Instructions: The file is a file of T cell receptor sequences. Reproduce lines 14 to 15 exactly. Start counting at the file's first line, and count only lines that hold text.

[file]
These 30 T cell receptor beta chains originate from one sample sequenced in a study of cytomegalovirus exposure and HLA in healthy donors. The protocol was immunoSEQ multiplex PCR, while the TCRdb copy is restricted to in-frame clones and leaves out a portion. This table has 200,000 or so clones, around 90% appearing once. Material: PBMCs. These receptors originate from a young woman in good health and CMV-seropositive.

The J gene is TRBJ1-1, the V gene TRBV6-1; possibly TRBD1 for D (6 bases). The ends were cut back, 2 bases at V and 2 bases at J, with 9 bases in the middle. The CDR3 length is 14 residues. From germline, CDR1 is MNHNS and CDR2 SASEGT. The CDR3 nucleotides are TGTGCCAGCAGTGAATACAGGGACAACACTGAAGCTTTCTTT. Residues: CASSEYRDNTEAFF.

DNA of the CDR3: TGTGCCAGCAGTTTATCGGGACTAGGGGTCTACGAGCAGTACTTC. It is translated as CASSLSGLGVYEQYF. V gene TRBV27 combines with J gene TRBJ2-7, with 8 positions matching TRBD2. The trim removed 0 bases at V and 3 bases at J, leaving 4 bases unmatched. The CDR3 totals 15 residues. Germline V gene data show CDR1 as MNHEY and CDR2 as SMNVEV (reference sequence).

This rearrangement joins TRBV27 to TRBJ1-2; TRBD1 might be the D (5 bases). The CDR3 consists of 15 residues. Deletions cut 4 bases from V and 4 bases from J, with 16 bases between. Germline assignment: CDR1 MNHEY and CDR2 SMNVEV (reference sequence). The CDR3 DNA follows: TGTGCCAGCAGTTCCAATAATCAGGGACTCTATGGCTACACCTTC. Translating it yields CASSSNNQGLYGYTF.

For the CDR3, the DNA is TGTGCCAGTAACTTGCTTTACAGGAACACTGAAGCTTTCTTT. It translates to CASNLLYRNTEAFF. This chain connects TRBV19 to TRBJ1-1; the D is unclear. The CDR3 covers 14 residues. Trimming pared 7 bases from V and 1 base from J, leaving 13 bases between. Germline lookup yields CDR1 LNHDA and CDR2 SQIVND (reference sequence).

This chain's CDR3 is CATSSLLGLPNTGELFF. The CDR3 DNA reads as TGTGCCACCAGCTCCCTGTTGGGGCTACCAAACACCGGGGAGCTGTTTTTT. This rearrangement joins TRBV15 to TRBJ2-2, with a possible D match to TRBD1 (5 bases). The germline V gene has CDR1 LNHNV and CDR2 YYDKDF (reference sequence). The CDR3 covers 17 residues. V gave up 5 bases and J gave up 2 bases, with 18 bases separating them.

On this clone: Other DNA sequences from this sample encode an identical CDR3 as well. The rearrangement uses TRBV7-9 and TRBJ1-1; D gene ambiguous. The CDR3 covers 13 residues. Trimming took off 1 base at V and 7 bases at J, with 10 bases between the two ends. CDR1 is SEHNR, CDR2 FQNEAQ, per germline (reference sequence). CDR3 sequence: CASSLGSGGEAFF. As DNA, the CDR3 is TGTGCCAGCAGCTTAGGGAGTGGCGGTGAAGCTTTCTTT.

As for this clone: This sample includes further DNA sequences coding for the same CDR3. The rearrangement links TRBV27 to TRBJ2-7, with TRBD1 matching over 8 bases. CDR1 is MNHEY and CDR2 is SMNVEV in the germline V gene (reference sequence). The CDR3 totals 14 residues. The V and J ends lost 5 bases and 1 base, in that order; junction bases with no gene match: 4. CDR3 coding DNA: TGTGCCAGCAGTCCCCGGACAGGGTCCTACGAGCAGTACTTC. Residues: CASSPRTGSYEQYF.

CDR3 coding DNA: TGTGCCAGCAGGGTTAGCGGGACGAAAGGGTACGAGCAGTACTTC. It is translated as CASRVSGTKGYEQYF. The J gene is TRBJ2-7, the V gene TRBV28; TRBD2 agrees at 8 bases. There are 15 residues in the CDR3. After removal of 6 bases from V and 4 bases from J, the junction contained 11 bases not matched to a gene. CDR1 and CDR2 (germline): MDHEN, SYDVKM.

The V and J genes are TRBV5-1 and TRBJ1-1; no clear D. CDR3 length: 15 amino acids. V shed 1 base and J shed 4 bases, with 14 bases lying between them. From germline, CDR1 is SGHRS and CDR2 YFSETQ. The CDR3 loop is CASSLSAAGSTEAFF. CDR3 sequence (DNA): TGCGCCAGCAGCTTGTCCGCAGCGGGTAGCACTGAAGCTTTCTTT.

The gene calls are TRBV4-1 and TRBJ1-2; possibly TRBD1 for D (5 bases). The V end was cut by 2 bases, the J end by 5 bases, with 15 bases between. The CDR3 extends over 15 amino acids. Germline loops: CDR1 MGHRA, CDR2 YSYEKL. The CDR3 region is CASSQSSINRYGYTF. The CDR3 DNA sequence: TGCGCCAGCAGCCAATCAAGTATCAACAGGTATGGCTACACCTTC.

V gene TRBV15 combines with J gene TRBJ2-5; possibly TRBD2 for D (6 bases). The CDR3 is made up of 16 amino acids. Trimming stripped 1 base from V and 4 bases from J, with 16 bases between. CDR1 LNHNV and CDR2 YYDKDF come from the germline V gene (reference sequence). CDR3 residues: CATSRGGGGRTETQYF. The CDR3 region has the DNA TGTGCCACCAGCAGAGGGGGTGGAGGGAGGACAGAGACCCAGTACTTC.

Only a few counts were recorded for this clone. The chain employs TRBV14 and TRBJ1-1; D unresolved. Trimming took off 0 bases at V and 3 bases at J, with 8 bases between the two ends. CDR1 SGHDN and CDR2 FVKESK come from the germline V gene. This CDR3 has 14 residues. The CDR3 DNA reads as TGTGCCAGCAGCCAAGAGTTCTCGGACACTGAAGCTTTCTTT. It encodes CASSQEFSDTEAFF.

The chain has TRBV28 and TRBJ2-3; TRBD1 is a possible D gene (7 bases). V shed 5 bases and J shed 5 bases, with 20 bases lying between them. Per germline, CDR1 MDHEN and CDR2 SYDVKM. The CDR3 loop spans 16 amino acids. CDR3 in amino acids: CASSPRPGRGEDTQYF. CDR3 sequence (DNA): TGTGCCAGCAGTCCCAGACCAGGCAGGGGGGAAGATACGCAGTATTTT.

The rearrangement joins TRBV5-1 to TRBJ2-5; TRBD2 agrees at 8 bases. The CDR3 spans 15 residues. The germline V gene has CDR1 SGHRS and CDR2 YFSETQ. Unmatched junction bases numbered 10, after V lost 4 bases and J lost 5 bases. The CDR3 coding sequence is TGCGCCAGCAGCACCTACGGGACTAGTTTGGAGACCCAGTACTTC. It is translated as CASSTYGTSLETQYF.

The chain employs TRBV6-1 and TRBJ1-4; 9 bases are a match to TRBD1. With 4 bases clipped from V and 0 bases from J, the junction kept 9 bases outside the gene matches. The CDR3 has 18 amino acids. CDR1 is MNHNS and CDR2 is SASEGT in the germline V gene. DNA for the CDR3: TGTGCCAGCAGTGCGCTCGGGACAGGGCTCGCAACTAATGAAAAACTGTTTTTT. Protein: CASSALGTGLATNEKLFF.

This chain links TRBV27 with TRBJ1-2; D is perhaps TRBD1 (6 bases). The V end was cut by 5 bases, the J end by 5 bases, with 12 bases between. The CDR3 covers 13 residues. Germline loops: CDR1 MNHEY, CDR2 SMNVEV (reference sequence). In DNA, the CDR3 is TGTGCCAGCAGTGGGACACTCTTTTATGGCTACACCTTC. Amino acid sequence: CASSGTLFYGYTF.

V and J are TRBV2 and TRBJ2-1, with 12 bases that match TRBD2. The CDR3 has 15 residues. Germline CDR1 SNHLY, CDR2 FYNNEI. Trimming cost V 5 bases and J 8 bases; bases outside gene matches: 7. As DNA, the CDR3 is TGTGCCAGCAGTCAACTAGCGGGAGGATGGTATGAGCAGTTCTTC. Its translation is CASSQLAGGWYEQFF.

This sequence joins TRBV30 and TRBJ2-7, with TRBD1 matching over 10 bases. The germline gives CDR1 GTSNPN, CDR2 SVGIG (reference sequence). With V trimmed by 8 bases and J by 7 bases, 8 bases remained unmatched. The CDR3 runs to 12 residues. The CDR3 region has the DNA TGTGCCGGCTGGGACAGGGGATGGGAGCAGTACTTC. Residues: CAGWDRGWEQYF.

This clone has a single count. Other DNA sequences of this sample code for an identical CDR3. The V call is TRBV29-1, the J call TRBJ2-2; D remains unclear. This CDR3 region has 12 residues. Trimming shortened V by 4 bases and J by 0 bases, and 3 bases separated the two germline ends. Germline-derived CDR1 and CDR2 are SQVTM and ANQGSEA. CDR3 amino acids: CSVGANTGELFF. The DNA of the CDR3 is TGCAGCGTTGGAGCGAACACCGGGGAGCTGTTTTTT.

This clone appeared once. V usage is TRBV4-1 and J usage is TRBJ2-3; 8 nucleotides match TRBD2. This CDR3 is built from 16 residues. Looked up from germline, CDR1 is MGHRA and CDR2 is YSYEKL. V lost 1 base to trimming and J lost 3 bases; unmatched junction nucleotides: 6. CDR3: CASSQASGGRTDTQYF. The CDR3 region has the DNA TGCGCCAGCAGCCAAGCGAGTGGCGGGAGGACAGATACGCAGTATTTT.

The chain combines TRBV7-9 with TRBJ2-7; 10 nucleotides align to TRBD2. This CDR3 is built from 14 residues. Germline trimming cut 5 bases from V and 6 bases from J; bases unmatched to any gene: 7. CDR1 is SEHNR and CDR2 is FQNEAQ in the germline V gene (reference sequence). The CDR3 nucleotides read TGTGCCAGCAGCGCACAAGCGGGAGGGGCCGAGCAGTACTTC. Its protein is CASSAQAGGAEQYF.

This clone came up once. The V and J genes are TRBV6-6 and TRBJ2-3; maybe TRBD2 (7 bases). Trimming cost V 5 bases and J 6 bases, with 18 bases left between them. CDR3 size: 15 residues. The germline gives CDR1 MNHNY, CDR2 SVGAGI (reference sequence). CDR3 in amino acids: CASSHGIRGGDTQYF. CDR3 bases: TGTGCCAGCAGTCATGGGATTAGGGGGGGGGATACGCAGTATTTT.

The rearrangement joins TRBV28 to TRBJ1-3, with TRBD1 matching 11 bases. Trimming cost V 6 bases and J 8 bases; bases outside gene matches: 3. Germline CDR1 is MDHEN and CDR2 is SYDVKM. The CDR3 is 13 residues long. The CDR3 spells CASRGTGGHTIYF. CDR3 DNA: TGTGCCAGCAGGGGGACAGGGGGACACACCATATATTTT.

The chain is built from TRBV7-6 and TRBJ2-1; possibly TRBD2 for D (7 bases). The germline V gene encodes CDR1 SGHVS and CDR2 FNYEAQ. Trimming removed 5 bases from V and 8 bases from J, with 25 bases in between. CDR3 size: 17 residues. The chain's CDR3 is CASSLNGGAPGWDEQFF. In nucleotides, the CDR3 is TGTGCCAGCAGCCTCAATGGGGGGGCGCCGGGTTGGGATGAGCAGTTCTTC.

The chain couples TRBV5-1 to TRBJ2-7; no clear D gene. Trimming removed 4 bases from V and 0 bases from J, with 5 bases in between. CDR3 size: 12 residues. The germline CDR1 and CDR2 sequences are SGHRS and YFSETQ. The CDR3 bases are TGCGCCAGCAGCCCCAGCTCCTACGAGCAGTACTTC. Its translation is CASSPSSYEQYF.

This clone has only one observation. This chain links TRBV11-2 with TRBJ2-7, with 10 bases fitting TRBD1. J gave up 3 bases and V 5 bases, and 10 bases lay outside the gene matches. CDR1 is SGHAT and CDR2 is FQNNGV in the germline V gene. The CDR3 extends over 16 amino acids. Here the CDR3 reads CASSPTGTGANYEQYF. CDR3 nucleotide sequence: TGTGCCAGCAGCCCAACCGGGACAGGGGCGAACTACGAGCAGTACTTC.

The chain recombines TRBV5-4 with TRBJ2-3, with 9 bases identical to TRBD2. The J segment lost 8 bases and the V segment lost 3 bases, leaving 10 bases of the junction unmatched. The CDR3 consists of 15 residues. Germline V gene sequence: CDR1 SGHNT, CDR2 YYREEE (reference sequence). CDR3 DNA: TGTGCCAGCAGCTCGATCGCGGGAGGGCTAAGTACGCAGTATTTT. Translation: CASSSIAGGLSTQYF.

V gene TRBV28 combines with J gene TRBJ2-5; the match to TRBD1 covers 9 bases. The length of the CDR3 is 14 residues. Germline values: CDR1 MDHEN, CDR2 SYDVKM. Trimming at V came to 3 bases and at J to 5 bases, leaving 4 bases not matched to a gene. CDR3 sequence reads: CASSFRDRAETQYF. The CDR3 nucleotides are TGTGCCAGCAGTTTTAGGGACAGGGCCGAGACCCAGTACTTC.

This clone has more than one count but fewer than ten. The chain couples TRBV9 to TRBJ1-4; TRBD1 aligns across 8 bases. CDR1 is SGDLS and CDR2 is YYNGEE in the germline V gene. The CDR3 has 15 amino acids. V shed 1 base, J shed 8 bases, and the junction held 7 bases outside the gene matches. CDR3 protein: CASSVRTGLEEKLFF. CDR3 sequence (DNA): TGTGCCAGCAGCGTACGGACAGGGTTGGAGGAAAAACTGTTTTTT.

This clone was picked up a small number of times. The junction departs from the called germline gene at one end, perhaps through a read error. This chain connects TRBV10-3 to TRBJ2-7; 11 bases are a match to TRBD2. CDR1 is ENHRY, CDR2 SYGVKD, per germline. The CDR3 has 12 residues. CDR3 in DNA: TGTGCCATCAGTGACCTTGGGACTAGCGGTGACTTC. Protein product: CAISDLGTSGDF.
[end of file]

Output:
The chain has TRBV28 and TRBJ2-3; TRBD1 is a possible D gene (7 bases). V shed 5 bases and J shed 5 bases, with 20 bases lying between them. Per germline, CDR1 MDHEN and CDR2 SYDVKM. The CDR3 loop spans 16 amino acids. CDR3 in amino acids: CASSPRPGRGEDTQYF. CDR3 sequence (DNA): TGTGCCAGCAGTCCCAGACCAGGCAGGGGGGAAGATACGCAGTATTTT.

The rearrangement joins TRBV5-1 to TRBJ2-5; TRBD2 agrees at 8 bases. The CDR3 spans 15 residues. The germline V gene has CDR1 SGHRS and CDR2 YFSETQ. Unmatched junction bases numbered 10, after V lost 4 bases and J lost 5 bases. The CDR3 coding sequence is TGCGCCAGCAGCACCTACGGGACTAGTTTGGAGACCCAGTACTTC. It is translated as CASSTYGTSLETQYF.